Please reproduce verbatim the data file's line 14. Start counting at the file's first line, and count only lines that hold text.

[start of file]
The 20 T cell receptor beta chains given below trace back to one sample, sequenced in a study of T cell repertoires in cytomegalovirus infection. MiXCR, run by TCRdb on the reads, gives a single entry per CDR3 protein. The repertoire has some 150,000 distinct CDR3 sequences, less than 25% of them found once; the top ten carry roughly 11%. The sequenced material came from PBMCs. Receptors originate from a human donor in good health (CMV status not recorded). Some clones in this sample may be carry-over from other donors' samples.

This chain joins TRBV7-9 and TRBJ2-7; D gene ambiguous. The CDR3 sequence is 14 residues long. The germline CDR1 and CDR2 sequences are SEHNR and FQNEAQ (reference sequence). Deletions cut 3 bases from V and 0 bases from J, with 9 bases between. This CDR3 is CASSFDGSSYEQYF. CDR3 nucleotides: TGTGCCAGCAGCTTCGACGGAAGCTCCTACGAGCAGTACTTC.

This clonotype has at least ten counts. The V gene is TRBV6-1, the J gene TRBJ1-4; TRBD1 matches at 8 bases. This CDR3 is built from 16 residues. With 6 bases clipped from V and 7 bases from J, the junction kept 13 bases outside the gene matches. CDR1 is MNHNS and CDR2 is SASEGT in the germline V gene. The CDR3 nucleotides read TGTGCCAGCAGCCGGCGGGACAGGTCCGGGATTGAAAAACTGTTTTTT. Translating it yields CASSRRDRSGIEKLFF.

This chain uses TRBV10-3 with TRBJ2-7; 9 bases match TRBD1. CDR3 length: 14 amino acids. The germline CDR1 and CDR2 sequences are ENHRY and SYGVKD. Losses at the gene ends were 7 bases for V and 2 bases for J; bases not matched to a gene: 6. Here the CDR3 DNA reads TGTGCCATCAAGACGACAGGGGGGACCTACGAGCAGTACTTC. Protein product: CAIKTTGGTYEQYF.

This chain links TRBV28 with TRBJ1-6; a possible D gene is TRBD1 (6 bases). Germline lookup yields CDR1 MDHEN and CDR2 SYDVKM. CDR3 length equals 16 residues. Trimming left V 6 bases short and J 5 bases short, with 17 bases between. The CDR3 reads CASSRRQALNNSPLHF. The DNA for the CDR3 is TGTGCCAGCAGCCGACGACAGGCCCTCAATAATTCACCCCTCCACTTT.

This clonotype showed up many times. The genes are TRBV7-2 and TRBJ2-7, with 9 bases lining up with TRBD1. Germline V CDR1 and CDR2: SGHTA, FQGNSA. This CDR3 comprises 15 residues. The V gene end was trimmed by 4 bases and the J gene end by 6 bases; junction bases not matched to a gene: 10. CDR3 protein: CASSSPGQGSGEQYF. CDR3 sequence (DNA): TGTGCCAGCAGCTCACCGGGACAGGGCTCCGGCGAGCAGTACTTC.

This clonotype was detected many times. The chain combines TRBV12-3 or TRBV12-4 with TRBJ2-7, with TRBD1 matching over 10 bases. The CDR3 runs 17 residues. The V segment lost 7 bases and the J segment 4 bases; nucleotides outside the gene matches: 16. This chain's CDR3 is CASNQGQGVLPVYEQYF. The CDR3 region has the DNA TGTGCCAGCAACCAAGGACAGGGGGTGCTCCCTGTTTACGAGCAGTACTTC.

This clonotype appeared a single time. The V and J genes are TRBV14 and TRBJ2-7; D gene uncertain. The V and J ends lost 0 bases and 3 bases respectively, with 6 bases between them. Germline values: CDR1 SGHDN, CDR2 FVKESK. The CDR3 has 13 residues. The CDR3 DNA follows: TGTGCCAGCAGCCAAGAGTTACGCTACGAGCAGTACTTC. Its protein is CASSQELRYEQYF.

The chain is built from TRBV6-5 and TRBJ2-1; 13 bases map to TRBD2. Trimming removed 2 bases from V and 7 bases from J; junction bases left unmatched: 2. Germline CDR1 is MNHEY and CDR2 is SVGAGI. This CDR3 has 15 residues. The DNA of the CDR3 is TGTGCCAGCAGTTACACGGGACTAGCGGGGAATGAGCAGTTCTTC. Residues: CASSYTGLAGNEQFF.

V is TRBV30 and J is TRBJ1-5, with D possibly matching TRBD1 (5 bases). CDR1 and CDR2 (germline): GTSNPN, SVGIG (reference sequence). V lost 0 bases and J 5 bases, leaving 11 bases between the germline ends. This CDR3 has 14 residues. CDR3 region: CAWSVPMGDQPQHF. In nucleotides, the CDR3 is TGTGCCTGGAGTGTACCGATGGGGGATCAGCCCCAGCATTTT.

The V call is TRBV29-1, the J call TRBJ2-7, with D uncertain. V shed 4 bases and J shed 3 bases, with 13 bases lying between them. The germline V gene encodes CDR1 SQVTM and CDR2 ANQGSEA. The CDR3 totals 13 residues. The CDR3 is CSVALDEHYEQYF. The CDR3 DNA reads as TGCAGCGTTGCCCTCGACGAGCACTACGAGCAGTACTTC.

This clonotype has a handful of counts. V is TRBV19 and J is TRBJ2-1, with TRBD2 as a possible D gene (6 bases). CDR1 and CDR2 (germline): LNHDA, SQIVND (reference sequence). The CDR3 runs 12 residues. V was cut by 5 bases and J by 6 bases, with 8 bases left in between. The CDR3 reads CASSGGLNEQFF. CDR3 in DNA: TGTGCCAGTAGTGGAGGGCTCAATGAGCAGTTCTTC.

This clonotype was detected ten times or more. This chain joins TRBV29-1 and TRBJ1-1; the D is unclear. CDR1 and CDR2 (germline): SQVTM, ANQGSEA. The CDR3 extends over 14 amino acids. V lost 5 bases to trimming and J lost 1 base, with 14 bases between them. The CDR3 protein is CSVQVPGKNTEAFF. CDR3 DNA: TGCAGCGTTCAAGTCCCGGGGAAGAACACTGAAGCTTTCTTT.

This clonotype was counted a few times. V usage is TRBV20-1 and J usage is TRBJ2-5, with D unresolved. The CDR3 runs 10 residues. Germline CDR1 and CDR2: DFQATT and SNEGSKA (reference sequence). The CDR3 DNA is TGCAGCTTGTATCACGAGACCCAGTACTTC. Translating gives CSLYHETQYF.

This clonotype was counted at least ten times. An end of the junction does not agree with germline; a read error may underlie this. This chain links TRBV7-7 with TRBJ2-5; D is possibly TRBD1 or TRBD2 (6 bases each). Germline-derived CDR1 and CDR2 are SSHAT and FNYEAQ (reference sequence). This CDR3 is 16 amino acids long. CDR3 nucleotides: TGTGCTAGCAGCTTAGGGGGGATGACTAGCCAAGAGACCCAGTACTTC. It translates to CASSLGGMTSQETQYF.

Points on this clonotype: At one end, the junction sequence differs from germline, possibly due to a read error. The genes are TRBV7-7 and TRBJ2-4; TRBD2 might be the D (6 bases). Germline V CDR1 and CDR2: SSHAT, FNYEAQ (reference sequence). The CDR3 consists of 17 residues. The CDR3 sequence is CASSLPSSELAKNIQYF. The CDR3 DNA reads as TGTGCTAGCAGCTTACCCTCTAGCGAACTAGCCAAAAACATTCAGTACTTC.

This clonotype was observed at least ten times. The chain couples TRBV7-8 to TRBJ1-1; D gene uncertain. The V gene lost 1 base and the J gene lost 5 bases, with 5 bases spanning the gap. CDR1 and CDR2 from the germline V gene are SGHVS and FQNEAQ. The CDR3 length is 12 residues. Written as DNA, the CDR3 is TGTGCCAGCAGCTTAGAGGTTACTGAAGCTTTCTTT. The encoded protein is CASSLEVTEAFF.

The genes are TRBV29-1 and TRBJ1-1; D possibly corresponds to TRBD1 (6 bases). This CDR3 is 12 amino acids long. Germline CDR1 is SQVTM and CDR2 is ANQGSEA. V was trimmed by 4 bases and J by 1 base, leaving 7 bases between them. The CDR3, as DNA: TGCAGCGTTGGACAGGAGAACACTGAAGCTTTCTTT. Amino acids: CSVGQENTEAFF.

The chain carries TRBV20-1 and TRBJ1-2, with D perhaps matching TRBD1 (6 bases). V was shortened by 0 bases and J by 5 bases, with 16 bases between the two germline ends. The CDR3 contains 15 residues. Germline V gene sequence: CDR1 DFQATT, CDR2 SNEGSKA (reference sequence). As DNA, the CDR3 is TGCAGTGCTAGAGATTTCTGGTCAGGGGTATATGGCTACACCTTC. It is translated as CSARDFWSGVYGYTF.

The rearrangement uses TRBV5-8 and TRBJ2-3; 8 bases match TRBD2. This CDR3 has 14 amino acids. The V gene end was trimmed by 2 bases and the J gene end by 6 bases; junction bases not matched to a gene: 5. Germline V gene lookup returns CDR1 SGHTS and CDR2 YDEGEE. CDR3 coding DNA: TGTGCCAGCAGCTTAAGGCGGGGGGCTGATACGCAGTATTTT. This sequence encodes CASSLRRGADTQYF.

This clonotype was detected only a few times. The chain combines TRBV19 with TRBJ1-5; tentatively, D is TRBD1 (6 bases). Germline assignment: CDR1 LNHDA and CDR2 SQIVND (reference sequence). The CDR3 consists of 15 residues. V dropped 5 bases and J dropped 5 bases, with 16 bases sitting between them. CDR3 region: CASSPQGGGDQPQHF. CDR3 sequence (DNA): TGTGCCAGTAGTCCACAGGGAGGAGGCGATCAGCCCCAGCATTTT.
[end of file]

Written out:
This clonotype was counted a few times. V usage is TRBV20-1 and J usage is TRBJ2-5, with D unresolved. The CDR3 runs 10 residues. Germline CDR1 and CDR2: DFQATT and SNEGSKA (reference sequence). The CDR3 DNA is TGCAGCTTGTATCACGAGACCCAGTACTTC. Translating gives CSLYHETQYF.